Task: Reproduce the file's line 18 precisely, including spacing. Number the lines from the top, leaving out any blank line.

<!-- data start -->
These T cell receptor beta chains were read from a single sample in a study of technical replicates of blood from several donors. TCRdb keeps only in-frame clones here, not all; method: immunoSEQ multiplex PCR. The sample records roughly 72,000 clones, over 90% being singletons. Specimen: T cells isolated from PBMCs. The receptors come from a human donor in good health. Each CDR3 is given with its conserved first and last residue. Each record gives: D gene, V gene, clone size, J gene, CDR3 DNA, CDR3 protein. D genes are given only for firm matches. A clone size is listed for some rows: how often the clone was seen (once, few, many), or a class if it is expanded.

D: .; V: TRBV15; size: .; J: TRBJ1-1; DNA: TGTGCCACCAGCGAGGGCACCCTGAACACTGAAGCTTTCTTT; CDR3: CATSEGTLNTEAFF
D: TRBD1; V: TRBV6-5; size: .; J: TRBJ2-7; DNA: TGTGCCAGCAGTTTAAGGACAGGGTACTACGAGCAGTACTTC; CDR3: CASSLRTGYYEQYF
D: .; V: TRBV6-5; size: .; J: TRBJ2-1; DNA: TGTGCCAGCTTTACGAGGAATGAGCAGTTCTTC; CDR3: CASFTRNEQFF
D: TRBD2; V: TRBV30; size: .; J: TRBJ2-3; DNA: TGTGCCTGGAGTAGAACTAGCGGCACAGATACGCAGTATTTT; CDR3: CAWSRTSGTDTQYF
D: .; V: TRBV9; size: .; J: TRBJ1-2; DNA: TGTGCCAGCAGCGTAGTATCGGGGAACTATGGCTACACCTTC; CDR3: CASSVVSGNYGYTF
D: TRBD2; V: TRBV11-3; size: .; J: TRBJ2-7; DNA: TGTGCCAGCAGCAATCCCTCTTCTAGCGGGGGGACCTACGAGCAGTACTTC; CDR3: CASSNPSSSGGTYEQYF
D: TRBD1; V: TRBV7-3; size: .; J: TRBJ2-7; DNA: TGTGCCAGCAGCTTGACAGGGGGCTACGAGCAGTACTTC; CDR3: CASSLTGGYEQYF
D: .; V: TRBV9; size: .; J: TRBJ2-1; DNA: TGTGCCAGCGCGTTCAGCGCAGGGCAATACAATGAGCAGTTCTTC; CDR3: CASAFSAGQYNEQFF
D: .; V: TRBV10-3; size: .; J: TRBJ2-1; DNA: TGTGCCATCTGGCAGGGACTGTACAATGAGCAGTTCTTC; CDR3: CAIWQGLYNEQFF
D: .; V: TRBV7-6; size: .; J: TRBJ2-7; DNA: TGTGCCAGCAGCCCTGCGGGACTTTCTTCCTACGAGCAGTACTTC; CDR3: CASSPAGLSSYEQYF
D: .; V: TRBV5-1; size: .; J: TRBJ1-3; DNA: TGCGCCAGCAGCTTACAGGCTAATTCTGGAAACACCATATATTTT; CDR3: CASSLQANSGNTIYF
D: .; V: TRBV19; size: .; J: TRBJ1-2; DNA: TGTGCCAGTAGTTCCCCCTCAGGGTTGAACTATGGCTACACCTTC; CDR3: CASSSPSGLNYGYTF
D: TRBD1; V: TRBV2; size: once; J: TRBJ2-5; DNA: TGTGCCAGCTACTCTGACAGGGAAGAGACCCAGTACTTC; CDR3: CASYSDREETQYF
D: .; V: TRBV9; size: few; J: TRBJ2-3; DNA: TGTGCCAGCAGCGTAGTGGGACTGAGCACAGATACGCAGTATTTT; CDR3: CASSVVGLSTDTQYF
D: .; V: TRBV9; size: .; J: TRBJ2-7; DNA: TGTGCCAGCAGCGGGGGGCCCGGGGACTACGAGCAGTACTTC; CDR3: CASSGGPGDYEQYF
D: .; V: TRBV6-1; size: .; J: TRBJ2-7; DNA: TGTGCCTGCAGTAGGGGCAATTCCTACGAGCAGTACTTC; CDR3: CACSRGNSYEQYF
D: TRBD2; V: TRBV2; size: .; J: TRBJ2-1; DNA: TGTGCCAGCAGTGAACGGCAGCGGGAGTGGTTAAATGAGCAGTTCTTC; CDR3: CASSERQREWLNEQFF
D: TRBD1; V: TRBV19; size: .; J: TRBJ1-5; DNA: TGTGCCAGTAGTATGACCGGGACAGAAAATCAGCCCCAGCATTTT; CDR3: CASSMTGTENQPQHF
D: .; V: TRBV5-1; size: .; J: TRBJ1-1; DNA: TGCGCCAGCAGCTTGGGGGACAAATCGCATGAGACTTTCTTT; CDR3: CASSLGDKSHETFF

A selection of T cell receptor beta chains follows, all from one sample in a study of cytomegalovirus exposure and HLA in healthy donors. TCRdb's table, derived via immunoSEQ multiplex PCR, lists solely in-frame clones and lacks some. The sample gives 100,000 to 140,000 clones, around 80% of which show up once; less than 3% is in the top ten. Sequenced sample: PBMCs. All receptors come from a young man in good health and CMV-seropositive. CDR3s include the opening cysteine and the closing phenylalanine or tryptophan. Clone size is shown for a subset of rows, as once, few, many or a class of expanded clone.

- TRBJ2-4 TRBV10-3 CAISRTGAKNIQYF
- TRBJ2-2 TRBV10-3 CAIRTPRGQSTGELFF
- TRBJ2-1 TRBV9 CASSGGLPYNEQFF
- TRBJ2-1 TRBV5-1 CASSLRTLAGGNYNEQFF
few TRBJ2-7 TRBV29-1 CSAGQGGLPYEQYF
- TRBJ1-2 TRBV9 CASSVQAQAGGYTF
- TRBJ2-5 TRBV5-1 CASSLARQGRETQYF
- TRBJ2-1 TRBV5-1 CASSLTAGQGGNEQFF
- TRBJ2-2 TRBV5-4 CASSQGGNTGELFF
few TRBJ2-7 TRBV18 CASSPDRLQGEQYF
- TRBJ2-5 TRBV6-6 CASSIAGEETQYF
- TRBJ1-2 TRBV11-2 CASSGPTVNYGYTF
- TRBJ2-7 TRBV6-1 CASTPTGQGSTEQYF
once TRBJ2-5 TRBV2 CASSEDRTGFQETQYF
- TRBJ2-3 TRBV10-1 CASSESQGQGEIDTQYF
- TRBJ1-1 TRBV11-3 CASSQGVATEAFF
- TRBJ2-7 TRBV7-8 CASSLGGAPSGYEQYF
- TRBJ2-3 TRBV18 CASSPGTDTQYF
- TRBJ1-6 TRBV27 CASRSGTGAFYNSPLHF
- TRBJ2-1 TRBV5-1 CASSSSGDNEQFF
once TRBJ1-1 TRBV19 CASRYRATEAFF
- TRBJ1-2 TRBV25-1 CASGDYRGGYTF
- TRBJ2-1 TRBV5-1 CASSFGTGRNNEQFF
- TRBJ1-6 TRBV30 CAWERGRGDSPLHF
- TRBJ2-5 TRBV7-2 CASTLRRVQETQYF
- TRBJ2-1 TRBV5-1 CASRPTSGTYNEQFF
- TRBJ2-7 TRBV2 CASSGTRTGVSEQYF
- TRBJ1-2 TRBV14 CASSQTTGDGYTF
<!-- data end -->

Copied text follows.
D: TRBD2; V: TRBV2; size: .; J: TRBJ2-1; DNA: TGTGCCAGCAGTGAACGGCAGCGGGAGTGGTTAAATGAGCAGTTCTTC; CDR3: CASSERQREWLNEQFF